1915 Builder’s Model Spec House

In Portland, Oregon, a builder’s model spec house alluded to Prairie School design on the outside, but featured an ornate English interior. It’s been restored by a couple who added flourishes of their own.

In the dramatically decorated dining room. The ‘Fairfax’ chandelier by Avenue Lighting replaced a silver original, which was respectfully packed away in the attic. Wishbone chairs are from Hive, and the chevron rug is from Kravet.

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The 1915 home in the Irvington neighborhood was a showcase for local builder H.E. Stinson. He located it at the last stop on the trolley line. For the exterior, Stinson picked up modern motifs of the Prairie School style. Inside was a different story: While casings have simple Arts & Crafts construction, cornices are heavily three-dimensional, and fireplace mantels feature dentil mouldings and columns.

A century later, Nikki Neuburger and David Schriber were feeling cramped in a small Irvington home, where the couple and David’s two children shared an inconvenient single bathroom upstairs. “I had plans to host 40 family members over the holidays,” Nikki recalls, and that sent the family house hunting.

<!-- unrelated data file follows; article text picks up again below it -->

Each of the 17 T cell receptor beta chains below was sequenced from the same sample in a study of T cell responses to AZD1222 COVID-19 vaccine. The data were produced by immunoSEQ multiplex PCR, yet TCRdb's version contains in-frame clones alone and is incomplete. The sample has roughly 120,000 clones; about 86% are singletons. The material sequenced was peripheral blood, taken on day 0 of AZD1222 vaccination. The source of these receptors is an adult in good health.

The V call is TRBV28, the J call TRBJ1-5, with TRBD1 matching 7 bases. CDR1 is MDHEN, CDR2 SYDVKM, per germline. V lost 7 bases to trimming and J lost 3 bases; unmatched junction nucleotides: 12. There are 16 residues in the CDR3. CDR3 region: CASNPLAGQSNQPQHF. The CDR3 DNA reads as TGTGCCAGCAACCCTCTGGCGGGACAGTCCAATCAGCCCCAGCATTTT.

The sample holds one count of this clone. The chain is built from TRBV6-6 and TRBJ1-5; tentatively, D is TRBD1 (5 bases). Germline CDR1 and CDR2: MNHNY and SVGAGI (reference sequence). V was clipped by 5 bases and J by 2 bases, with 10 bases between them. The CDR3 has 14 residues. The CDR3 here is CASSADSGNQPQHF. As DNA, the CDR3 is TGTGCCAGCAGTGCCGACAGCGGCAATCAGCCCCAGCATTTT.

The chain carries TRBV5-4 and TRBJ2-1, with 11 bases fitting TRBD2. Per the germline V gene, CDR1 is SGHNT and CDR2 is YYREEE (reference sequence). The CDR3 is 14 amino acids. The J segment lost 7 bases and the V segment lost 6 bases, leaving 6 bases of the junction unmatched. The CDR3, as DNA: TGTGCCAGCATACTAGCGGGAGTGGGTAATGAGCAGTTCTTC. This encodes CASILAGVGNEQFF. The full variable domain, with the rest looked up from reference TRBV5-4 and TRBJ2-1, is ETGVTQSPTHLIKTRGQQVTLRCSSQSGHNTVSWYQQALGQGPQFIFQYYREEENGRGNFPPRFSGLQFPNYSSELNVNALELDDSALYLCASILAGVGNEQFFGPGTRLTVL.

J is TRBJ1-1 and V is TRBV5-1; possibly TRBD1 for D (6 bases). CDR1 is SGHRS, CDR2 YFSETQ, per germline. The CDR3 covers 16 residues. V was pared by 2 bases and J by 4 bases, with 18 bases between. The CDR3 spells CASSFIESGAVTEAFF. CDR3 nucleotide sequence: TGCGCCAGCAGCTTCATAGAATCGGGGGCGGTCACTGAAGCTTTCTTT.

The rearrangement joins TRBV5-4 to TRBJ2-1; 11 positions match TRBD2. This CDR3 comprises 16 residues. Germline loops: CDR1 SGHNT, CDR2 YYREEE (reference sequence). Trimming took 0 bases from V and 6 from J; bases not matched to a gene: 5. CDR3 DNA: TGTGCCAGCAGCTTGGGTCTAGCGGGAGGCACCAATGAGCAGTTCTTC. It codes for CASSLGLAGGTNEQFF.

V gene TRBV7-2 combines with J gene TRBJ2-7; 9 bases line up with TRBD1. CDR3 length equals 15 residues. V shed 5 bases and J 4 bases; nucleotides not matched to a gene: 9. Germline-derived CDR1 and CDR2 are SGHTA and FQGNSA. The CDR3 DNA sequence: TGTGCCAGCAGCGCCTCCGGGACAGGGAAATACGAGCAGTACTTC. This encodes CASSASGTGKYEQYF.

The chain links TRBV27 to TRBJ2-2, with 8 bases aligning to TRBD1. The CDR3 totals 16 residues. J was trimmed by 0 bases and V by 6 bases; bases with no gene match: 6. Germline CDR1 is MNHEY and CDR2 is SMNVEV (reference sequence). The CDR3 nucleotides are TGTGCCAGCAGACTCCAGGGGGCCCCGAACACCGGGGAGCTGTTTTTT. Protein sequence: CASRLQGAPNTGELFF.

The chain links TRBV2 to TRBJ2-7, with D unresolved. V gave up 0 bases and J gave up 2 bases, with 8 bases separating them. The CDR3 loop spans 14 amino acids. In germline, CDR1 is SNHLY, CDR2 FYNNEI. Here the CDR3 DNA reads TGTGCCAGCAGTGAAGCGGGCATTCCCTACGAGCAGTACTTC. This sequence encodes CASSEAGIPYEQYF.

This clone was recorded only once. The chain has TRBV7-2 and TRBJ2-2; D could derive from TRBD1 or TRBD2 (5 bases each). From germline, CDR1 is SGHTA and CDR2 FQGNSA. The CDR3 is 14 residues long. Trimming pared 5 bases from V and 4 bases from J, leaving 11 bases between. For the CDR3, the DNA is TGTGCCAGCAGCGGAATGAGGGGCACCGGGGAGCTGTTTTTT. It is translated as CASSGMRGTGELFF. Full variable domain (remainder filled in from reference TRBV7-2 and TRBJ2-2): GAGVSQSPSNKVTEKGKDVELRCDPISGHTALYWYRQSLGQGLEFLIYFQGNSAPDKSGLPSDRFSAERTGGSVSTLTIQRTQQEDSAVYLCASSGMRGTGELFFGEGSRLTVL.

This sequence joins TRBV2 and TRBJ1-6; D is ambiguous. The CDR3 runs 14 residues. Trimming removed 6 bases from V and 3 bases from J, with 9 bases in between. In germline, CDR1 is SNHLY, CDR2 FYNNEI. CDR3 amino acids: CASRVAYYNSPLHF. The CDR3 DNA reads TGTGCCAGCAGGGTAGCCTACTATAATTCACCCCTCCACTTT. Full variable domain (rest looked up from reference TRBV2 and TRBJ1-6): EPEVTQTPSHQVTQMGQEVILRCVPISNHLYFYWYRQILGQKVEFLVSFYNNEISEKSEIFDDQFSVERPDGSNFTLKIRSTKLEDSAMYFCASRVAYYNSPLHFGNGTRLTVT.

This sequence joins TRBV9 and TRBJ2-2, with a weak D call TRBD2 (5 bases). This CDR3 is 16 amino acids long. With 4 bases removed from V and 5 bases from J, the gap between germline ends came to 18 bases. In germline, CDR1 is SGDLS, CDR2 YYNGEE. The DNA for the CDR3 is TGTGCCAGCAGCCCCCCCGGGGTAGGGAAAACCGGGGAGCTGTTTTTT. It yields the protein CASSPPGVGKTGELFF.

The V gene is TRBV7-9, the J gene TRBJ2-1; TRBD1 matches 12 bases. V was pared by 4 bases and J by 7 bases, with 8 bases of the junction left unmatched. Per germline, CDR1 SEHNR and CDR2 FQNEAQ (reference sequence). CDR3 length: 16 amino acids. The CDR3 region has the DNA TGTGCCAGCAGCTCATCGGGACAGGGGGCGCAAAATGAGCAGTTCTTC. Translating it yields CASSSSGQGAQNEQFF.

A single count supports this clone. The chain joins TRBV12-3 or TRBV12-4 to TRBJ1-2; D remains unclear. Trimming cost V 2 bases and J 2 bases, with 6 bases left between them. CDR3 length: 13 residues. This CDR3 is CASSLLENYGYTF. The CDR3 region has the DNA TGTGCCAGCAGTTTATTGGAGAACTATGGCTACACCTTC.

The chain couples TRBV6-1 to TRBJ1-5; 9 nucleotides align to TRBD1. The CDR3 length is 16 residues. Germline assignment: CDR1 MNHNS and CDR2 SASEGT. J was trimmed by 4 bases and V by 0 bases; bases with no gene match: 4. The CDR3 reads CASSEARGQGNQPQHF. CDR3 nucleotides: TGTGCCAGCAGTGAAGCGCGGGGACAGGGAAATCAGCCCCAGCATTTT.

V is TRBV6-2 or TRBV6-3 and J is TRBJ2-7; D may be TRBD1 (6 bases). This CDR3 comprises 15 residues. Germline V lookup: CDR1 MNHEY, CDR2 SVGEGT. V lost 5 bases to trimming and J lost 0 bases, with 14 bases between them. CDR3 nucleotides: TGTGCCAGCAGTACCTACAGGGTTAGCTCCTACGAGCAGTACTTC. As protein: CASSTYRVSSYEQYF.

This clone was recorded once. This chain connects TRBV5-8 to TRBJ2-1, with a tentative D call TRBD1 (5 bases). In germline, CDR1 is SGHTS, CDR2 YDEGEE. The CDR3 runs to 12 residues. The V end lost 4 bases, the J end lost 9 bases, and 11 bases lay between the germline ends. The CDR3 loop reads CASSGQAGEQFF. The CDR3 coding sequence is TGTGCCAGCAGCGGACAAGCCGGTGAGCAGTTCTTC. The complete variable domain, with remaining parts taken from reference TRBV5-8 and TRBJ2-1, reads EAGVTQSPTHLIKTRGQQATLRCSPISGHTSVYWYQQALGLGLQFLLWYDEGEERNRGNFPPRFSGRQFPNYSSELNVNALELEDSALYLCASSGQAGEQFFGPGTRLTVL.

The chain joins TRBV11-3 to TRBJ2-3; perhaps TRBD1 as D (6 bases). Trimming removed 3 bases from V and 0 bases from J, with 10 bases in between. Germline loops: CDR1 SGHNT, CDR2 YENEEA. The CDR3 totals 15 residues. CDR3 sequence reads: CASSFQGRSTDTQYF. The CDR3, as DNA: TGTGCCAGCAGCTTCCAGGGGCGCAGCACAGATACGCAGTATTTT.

Original cornice mouldings are untouched to ensure their preservation. The onyx fireplace surround is intact, and the original mahogany pocket doors were carefully restored. (Photo: Blackstone Edge Studios)

“Houses in Irvington are pleasingly old and sought-after,” David explains. “We were happily surprised to find one with everything intact—sinks in the bedrooms, an original silver chandelier, pocket doors, onxy and tiled fireplaces, and the ornate cornice mouldings.”

“I was not, however, in love with it,” Nikki counters.

David urged her to look past the minimal yard, lack of landscaping, lackluster exterior paint colors, and list of repairs, to focus on the character of the house.

Cole & Son’s ‘Cloud Ceiling’ paper accents the cornice. Wainscoting once pickled green has been stripped, stained, and given patina. The door next to the fireplace opens to the dumbwaiter mechanism.